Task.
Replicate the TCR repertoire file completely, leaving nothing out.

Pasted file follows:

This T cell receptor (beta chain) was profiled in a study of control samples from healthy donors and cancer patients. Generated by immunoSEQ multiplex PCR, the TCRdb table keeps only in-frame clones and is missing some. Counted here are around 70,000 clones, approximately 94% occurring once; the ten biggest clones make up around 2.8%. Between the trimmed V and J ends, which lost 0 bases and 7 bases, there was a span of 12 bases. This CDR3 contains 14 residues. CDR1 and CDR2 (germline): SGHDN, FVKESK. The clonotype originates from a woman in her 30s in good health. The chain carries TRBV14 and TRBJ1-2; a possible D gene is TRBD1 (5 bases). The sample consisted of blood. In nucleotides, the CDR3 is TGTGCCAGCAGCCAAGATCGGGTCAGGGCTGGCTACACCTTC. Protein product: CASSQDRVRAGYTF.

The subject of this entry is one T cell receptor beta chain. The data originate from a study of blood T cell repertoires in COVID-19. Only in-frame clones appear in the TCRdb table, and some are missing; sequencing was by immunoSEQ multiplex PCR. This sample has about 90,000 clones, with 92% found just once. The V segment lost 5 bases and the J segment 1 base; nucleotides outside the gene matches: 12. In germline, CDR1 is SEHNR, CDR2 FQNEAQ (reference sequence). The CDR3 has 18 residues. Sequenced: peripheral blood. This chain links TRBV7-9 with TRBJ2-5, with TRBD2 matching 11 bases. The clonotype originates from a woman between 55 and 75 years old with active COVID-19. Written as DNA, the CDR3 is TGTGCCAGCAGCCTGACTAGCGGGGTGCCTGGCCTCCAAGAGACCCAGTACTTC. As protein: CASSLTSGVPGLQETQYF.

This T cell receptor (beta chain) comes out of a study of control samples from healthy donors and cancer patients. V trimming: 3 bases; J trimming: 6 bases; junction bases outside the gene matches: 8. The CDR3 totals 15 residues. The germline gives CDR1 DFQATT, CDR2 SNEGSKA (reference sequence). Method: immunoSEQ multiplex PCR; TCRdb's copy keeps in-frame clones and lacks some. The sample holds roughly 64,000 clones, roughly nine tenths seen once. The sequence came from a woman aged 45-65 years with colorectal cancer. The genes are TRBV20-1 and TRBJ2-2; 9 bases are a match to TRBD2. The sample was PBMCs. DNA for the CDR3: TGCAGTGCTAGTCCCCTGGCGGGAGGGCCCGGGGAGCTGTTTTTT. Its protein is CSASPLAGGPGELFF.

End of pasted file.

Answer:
This T cell receptor (beta chain) was profiled in a study of control samples from healthy donors and cancer patients. Generated by immunoSEQ multiplex PCR, the TCRdb table keeps only in-frame clones and is missing some. Counted here are around 70,000 clones, approximately 94% occurring once; the ten biggest clones make up around 2.8%. Between the trimmed V and J ends, which lost 0 bases and 7 bases, there was a span of 12 bases. This CDR3 contains 14 residues. CDR1 and CDR2 (germline): SGHDN, FVKESK. The clonotype originates from a woman in her 30s in good health. The chain carries TRBV14 and TRBJ1-2; a possible D gene is TRBD1 (5 bases). The sample consisted of blood. In nucleotides, the CDR3 is TGTGCCAGCAGCCAAGATCGGGTCAGGGCTGGCTACACCTTC. Protein product: CASSQDRVRAGYTF.

The subject of this entry is one T cell receptor beta chain. The data originate from a study of blood T cell repertoires in COVID-19. Only in-frame clones appear in the TCRdb table, and some are missing; sequencing was by immunoSEQ multiplex PCR. This sample has about 90,000 clones, with 92% found just once. The V segment lost 5 bases and the J segment 1 base; nucleotides outside the gene matches: 12. In germline, CDR1 is SEHNR, CDR2 FQNEAQ (reference sequence). The CDR3 has 18 residues. Sequenced: peripheral blood. This chain links TRBV7-9 with TRBJ2-5, with TRBD2 matching 11 bases. The clonotype originates from a woman between 55 and 75 years old with active COVID-19. Written as DNA, the CDR3 is TGTGCCAGCAGCCTGACTAGCGGGGTGCCTGGCCTCCAAGAGACCCAGTACTTC. As protein: CASSLTSGVPGLQETQYF.

This T cell receptor (beta chain) comes out of a study of control samples from healthy donors and cancer patients. V trimming: 3 bases; J trimming: 6 bases; junction bases outside the gene matches: 8. The CDR3 totals 15 residues. The germline gives CDR1 DFQATT, CDR2 SNEGSKA (reference sequence). Method: immunoSEQ multiplex PCR; TCRdb's copy keeps in-frame clones and lacks some. The sample holds roughly 64,000 clones, roughly nine tenths seen once. The sequence came from a woman aged 45-65 years with colorectal cancer. The genes are TRBV20-1 and TRBJ2-2; 9 bases are a match to TRBD2. The sample was PBMCs. DNA for the CDR3: TGCAGTGCTAGTCCCCTGGCGGGAGGGCCCGGGGAGCTGTTTTTT. Its protein is CSASPLAGGPGELFF.